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I am writing some webservices returning JSON data, which have lots of users.

Would you recommend to use NGINX as a webserver or it is good enough to use the standard http server of Go?

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fyi, had a lot of tcp errors like connection reset by peer, and i/o timeouts using Go http server for service handling 100s of large POST requests a minute. Put nginx in front of it - no more problems. – Peter Kelly Oct 27 '15 at 11:06
Eventually I decided to use Go http server, without NGINX, and it works very well. I haven't been running in any problem. But my service is not running large POST requests as in your case. – Daniele B Oct 27 '15 at 11:11
up vote 78 down vote accepted

It depends.

Out of the box, putting nginx in front as a reverse proxy is going to give you:

  • Access logs
  • Error logs
  • Easy SSL termination
  • SPDY support
  • gzip support
  • Easy ways to set HTTP headers for certain routes in a couple of lines
  • Very fast static asset serving (if you're serving off S3/etc. though, this isn't that relevant)

The Go HTTP server is very good, but you will need to reinvent the wheel to do some of these things (which is fine: it's not meant to be everything to everyone).

I've always found it easier to put nginx in front—which is what it is good at—and let it do the "web server" stuff. My Go application does the application stuff, and only the bare minimum of headers/etc. that it needs to. Don't look at putting nginx in front as a "bad" thing.

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thanks for your reply! - 1) does Go HTTP produce some kind of logs? - 2) does nginx reduce somehow the request/response throughput? – Daniele B Jul 21 '13 at 22:45
@DanieleB The Go HTTP server produces only the logs you want it to (i.e. using the log package). If you want to log IP address, resource access, etc, you'll need to write that. Same goes for setting headers, beyond the basics. Although I don't have any concrete data, nginx in front of Go should really be no slower than Go: in fact it may be faster thanks to gzip and its own optimisations. The "cost" will be more memory/CPU utilisation, but nginx is very efficient on that front too. – elithrar Jul 21 '13 at 22:52
One more big feature: How will you upgrade/maintain your app (without dropping packets while it's down)? Nginx will let you steer traffic around without loosing packets. – BraveNewCurrency Jul 22 '13 at 1:31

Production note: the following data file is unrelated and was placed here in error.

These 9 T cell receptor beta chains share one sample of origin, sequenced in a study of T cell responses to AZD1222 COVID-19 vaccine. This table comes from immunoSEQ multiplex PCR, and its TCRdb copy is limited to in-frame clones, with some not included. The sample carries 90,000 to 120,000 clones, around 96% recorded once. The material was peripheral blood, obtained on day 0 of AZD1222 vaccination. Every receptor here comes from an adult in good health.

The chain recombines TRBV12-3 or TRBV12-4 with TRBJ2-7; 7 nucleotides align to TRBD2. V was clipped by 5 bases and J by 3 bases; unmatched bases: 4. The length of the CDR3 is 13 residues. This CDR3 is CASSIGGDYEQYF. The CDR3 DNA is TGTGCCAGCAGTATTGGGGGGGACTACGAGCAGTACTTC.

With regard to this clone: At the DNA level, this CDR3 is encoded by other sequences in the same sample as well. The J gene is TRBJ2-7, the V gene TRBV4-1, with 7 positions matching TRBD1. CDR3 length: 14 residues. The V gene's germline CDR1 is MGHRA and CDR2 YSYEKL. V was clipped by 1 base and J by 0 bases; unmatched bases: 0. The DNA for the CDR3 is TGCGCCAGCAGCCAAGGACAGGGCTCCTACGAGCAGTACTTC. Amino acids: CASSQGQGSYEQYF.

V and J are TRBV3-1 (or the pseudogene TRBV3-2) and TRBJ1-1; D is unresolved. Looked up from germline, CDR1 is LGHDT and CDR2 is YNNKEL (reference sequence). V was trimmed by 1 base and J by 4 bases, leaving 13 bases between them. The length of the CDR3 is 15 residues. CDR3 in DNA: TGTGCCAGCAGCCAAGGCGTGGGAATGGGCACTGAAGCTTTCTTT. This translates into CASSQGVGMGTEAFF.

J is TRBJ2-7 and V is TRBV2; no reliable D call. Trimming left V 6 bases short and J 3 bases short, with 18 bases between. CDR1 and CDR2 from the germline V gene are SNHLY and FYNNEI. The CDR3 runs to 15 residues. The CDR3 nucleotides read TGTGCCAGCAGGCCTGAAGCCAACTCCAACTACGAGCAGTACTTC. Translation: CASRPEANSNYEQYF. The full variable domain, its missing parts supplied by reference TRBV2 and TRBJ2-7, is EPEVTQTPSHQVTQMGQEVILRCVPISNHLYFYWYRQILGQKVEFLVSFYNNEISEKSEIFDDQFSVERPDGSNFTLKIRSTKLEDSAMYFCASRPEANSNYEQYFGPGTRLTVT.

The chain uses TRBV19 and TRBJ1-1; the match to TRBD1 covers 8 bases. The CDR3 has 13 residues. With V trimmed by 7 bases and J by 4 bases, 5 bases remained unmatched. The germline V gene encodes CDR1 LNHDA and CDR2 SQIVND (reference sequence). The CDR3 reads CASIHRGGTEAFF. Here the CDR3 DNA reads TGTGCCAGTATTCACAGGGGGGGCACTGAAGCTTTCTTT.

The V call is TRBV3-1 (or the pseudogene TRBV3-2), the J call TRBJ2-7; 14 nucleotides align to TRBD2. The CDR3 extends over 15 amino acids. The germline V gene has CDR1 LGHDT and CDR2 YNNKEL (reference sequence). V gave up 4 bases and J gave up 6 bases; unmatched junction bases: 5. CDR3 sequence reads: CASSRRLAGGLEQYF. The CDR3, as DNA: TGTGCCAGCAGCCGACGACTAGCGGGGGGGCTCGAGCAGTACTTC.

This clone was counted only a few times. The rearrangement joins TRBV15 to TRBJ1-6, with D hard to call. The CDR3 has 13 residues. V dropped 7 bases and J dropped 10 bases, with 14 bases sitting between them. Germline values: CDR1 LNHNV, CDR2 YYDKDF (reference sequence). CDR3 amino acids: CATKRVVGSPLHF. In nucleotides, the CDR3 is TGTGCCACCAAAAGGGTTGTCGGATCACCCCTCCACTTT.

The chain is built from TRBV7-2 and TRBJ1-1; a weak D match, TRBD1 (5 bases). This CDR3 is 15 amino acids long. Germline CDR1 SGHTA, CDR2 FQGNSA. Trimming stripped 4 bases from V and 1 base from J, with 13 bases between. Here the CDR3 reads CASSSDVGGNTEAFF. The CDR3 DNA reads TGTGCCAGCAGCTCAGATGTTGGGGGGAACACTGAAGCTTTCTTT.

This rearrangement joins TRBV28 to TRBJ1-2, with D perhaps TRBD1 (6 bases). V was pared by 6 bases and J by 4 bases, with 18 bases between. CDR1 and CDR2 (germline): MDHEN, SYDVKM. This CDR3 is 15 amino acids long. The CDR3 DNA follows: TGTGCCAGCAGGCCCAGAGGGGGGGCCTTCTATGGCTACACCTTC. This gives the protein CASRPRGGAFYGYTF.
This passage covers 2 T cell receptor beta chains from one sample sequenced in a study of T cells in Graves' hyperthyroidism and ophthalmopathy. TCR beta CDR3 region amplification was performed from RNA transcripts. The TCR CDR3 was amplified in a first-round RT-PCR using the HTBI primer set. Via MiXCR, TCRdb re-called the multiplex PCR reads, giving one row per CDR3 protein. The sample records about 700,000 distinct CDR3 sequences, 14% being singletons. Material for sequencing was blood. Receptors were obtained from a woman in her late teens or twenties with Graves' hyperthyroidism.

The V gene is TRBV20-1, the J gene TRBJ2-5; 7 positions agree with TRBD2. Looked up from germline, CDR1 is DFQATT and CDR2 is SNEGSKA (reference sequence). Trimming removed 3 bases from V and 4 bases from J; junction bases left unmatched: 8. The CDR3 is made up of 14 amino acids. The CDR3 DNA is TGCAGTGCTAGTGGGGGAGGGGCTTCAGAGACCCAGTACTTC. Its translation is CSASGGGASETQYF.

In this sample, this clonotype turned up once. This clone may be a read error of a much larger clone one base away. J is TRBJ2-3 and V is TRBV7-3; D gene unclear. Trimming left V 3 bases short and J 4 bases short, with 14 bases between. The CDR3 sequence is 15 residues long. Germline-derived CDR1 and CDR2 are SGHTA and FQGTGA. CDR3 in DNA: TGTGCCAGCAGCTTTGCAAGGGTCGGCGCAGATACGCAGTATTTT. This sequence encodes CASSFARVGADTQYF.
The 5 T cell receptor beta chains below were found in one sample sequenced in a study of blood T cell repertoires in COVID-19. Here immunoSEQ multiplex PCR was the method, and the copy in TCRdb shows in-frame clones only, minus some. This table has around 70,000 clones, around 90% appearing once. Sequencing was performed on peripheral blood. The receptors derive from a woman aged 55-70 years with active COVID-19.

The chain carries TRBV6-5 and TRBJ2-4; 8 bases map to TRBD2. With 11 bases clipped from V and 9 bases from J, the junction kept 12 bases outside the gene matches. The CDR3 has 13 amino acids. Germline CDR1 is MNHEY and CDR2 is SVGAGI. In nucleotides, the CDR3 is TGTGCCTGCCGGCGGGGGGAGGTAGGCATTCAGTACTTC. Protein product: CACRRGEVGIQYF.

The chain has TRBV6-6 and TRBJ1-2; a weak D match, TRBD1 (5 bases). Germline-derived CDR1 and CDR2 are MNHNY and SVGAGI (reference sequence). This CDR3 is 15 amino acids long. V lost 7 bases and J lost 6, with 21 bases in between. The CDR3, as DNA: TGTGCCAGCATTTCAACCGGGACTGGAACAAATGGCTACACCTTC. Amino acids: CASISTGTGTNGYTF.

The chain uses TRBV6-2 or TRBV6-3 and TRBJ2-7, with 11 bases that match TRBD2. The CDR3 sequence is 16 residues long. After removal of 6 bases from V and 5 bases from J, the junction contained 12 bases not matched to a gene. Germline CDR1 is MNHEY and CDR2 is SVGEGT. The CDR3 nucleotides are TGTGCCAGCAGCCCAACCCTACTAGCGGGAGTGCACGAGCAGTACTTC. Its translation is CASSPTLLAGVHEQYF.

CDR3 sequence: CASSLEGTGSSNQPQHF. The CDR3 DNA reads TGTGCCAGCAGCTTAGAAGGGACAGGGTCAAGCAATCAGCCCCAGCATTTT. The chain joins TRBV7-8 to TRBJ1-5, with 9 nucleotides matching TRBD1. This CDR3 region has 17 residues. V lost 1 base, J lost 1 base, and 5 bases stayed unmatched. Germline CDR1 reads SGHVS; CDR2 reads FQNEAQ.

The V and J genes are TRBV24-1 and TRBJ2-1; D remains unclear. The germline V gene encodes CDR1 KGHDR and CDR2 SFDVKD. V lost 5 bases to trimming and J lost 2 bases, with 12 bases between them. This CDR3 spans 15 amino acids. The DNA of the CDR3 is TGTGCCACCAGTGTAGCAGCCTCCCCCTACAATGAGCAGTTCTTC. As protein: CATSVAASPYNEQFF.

+1, Nginx is on its own place. – Anatoly Nov 18 '14 at 14:48
On my Raspberry Pi, putting Nginx in front of Go significantly increased page load speed. – 425nesp Mar 16 '15 at 7:59

The standard http server of Go is fine. If your application mostly/only are "dynamic" requests/responses, then it's really the best way.

You could use nginx to serve static assets, but most likely the standard Go one is fine for that, too. If you need higher performance you should just use a CDN or cache as much as you can with Varnish (for example).

If you need to serve different applications off the same IP address, nginx is a fine choice for a proxy to distribute requests between the different applications; though I'd more often get Varnish or HAProxy out of the toolbox for that sort of thing.

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yes, I am actually only using it for serving dynamic data. So, I guess I don't need NGINX then! Thank for your reply – Daniele B Jul 21 '13 at 21:24
Varnish/HAProxy are not required, Nginx has similar toolset for caching and load balancing. – Anatoly Nov 18 '14 at 14:52
@mikhailov isn't that what I said? nginx works well for it; though personally I often prefer Varnish or HAproxy. I find them easier to configure and operate. – Ask Bjørn Hansen Nov 18 '14 at 20:25

The Gorilla web toolkit gives you:

  • Advanced routing (domain/subdomain restriction, regex path matching).
  • gzip support (via middleware handlers.)
  • Logging middleware handler that outputs in Apache Common Log Format.
  • Secure encrypted cookies.
  • Sessions.
  • schema package converts form values to a struct.

This fills much gap between Go's net/http and HTTP servers like NGINX.

Personally, I'd avoid installing and configuring another HTTP server on top of net/http if I know I can plug in a CDN instead.

I think net/http has the most powerful HTTP server in any standard library.

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